Mahina Luxury Villa of the Future
Approximately 40 miles north of Auckland, New Zealand is the perfect perch for a proposed dream house. Though only an architectural visualization at this point, this is the kind of house you would normally expect a Bond movie villain to own! Mahina' is from a new generation of visionary architecture... works of art you can live in. Approximately 40 miles north of Auckland, New Zealand is the perfect perch for a proposed dream. 
ocean view house
Mahina, Maori for moon, designed by Weber Consulting was originally slated to be placed on the relatively uninhabited Kawau Island. However the island’s residents are torn over whether or not to allow it to be built. The controversy has led to international interest, and according to the New Zealand Herald News, the official website for the Mahina says that the moon-shaped house can be built anywhere on the planet.

The website literature states, “A predominantly modern residence with a ‘Bondesque’ suggestion of times past; the glamorous age of martinis and tuxedos.”
ocean home forest
Technical Information:
• Mahina uses Diamante glass. This glass has a very low iron content and does not have the usual green tint of a standard glass. The glazing is structural and is mostly 32mm thick. Many of the panels can move, for example the master bedroom façade can slide and stack on both sides for 10m.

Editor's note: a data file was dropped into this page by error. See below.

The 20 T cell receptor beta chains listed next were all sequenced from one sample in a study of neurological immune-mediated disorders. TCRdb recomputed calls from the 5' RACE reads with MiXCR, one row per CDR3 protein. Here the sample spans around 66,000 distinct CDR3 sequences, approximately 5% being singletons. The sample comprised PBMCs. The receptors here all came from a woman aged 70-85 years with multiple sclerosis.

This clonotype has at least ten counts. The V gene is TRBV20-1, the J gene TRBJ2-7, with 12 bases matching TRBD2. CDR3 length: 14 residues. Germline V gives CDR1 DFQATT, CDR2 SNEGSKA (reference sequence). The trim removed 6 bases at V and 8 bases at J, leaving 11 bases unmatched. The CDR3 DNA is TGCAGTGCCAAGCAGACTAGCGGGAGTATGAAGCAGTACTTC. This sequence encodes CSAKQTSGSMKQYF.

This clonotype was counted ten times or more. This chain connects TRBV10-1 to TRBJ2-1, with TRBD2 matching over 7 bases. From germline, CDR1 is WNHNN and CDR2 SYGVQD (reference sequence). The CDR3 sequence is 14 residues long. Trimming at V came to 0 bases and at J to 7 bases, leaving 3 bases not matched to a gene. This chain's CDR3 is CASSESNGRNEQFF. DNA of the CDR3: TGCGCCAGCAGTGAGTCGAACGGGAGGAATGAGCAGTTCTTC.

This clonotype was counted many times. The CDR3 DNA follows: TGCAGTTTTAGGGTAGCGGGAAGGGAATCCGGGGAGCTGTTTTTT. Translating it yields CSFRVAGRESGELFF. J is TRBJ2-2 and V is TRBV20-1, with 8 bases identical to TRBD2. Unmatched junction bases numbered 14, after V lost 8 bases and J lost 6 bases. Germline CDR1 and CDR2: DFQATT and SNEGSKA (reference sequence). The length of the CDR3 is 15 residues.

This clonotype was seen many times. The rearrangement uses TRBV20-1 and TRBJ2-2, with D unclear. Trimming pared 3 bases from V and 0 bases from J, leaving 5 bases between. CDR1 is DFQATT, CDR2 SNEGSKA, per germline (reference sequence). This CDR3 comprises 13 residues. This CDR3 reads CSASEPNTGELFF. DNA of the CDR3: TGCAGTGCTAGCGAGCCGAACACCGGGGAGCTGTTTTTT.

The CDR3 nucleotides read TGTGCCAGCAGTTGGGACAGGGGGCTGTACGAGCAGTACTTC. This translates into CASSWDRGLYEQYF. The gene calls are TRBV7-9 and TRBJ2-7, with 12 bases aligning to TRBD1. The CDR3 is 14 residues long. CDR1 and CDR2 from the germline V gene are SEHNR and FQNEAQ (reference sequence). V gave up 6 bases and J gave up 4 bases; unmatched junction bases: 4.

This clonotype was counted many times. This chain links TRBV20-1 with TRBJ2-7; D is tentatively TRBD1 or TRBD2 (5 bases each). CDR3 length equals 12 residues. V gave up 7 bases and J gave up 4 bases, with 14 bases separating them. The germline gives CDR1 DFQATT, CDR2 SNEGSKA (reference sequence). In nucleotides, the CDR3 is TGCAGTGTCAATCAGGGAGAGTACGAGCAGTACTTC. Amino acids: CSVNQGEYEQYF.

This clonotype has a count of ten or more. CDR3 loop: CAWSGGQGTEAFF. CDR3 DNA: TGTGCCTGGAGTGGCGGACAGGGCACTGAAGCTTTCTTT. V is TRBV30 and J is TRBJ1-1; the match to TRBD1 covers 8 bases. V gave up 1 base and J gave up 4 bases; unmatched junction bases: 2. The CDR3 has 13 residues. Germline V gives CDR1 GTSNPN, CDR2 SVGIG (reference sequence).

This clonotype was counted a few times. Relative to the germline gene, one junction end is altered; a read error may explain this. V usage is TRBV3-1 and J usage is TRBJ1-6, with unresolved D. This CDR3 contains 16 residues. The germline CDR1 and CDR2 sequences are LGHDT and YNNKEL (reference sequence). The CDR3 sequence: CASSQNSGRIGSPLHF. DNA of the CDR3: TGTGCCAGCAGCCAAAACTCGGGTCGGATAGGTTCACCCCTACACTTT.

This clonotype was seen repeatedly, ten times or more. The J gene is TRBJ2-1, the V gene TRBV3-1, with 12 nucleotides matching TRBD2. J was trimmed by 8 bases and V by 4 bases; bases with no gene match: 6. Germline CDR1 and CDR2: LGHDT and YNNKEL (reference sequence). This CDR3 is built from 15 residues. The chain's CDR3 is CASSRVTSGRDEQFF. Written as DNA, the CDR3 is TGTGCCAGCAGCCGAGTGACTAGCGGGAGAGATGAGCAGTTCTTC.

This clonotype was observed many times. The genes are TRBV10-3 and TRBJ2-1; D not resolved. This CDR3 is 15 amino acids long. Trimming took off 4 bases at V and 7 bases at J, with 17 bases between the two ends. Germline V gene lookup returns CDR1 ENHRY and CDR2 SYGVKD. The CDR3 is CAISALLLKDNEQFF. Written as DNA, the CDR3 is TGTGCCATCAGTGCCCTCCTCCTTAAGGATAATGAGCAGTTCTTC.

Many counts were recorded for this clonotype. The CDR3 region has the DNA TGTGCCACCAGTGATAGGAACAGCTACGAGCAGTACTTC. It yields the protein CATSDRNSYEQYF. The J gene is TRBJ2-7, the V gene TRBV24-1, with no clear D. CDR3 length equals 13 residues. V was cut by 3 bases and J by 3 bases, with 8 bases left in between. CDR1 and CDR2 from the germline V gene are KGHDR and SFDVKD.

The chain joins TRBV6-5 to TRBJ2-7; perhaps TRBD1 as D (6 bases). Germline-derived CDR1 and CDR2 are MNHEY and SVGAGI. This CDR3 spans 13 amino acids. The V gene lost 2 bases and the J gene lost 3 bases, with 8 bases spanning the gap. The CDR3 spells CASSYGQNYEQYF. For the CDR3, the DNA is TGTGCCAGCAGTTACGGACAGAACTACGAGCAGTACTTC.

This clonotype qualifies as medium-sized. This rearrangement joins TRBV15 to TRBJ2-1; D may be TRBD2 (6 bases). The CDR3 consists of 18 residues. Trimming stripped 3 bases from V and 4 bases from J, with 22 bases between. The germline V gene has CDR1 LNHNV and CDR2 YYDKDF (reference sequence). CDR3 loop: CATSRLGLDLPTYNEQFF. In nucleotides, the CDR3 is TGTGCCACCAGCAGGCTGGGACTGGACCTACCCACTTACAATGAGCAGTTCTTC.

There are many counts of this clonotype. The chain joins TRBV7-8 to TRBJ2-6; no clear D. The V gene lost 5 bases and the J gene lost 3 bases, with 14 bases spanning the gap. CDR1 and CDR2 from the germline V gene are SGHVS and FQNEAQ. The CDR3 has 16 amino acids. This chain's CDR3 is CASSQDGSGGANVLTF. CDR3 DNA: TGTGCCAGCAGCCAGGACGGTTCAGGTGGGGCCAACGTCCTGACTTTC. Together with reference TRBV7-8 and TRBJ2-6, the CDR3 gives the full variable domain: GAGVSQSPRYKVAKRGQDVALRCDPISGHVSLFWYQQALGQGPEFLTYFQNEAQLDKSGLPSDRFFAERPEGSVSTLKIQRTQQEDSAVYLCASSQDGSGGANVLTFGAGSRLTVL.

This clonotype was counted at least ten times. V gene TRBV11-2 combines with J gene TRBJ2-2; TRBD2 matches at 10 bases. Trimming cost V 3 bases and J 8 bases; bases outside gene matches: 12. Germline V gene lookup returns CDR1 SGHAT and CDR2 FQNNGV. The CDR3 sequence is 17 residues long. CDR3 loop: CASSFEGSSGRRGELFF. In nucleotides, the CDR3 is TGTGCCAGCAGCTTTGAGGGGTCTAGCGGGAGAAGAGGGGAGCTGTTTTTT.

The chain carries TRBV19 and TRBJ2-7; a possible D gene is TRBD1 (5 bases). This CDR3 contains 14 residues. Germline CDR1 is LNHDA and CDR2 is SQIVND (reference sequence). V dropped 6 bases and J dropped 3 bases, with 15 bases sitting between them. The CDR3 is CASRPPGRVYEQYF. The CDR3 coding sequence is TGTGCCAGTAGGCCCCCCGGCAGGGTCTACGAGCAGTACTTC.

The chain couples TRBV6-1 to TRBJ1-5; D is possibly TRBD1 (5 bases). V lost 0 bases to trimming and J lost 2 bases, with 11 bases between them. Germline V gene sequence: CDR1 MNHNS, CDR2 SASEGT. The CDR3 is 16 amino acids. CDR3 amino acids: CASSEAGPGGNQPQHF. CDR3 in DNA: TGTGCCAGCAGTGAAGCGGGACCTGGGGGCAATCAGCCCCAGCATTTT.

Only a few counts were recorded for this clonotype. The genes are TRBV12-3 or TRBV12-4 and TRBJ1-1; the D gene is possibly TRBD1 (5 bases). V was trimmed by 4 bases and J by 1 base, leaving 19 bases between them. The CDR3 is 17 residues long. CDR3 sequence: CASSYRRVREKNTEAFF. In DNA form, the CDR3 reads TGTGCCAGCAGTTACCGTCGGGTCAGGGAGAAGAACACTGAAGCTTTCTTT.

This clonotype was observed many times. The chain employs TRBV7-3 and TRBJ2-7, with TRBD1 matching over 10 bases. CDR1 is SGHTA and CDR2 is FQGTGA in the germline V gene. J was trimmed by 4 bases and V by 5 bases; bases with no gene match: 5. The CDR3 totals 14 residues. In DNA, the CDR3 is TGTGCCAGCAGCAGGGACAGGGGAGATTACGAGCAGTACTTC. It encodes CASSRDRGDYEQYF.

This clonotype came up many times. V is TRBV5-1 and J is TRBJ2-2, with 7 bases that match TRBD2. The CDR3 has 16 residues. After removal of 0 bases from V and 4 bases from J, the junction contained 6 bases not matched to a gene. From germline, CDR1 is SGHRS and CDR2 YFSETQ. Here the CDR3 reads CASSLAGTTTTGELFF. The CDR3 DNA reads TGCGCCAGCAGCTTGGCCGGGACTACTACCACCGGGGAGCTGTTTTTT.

• The complete façade has two sets of blinds, one set of shade blinds and one set of block out. These are remote controlled and can make any room or area private. The blinds neatly roll up into the ceiling spaces meaning they cannot be seen when not in use.
inside moon house
• The whole building has been designed to sustainable principles. The house has a very high available thermal mass and the temperature is regulated by water cooling/heating in the floors and walls (arches). Warm water collected from warm days is stored for the evenings and cooler days. This system combined with geothermal heat exchangers allows for well regulated temperatures with low external energy input.
ocean home wedge view
• A natural ventilation system deals with the high thermal gains the house receives during the day. This includes underground wet rock cooling chambers and hot air extraction through the roof. Effectively cooling is controlled by dragging cool air through underground chambers and expelling the warm air through the roof.


Seems like...
one decade's vision (the 1950s) of "the future" - meaning NOW...
Picture Via Paeleofuture
doesn't differ much from the projections of another, namely, the 1970s. And they both missed the mark by at least a light year!

General Motors shows off its vision of future urban mobility








By Jorn Madslien Business reporter, BBC News
     From inside the bubble, the futuristic EN-V feels like a living organism as it slowly rises from a crouching position, before balancing on two wheels as if they were legs.
     Unlike a motorcycle, which has one wheel in front of the other, the two-seater electric car has one wheel on either side of its flimsy body.
     The light-weight design makes it as agile as a ballet dancer. Turn the steering wheel hard to the side and the car, if that is indeed the best way to describe this peculiar vehicle, turns on a sixpence.